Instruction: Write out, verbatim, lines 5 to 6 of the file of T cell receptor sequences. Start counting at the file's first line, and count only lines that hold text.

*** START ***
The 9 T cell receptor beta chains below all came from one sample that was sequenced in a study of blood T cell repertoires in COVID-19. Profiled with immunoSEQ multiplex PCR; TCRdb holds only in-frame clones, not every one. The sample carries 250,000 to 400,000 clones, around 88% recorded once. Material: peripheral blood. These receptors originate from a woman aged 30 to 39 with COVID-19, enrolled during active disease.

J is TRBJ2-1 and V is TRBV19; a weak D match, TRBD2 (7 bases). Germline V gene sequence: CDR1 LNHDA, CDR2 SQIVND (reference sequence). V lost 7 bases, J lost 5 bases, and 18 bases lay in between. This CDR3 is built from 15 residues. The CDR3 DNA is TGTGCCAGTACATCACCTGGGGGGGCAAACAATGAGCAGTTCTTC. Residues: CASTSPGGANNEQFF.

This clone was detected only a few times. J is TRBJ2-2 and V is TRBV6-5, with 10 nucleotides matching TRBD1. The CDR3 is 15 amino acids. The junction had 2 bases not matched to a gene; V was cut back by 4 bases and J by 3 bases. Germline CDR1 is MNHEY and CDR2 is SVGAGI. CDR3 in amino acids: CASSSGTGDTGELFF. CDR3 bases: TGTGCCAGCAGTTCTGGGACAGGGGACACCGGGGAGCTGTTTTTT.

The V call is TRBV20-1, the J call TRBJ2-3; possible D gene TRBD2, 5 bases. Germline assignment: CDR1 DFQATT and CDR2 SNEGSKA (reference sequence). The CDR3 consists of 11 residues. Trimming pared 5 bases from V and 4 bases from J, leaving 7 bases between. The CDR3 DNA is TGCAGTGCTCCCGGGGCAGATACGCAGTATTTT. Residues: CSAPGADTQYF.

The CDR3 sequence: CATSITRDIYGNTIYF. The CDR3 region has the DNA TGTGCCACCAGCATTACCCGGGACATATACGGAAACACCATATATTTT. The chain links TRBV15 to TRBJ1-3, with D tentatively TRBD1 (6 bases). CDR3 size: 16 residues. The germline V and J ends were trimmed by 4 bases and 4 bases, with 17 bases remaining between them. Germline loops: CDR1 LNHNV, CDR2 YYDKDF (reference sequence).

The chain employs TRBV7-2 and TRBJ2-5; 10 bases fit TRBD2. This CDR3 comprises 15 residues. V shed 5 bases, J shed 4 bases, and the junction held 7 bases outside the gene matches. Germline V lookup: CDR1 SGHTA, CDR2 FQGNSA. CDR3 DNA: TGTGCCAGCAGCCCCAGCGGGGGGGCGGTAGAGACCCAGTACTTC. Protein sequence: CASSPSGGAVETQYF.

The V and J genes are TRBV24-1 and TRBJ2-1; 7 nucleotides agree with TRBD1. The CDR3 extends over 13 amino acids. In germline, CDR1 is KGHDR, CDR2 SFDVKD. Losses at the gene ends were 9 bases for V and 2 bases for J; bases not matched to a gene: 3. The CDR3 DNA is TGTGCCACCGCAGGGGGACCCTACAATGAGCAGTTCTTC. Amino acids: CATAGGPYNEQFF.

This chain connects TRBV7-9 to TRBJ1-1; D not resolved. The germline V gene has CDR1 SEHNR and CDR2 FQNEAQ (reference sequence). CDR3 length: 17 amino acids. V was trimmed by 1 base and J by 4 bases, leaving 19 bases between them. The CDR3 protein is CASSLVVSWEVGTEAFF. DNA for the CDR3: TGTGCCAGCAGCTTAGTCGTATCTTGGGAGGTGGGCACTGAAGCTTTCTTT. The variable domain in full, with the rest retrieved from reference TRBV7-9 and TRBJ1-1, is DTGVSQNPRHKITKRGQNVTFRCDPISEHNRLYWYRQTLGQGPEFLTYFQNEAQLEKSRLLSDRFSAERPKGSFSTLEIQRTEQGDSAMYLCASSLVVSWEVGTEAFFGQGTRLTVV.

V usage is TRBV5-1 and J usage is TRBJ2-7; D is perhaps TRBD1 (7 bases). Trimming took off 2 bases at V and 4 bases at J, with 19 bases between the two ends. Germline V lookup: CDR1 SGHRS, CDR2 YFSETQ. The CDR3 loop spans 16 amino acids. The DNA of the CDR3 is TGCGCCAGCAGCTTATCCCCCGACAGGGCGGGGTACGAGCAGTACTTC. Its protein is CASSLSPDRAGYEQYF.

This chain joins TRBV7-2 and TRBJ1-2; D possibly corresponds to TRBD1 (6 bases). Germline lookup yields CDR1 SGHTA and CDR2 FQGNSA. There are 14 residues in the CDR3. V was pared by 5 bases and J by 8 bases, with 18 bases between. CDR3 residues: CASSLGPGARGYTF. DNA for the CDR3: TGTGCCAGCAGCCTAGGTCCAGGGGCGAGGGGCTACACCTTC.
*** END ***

The CDR3 sequence: CATSITRDIYGNTIYF. The CDR3 region has the DNA TGTGCCACCAGCATTACCCGGGACATATACGGAAACACCATATATTTT. The chain links TRBV15 to TRBJ1-3, with D tentatively TRBD1 (6 bases). CDR3 size: 16 residues. The germline V and J ends were trimmed by 4 bases and 4 bases, with 17 bases remaining between them. Germline loops: CDR1 LNHNV, CDR2 YYDKDF (reference sequence).

The chain employs TRBV7-2 and TRBJ2-5; 10 bases fit TRBD2. This CDR3 comprises 15 residues. V shed 5 bases, J shed 4 bases, and the junction held 7 bases outside the gene matches. Germline V lookup: CDR1 SGHTA, CDR2 FQGNSA. CDR3 DNA: TGTGCCAGCAGCCCCAGCGGGGGGGCGGTAGAGACCCAGTACTTC. Protein sequence: CASSPSGGAVETQYF.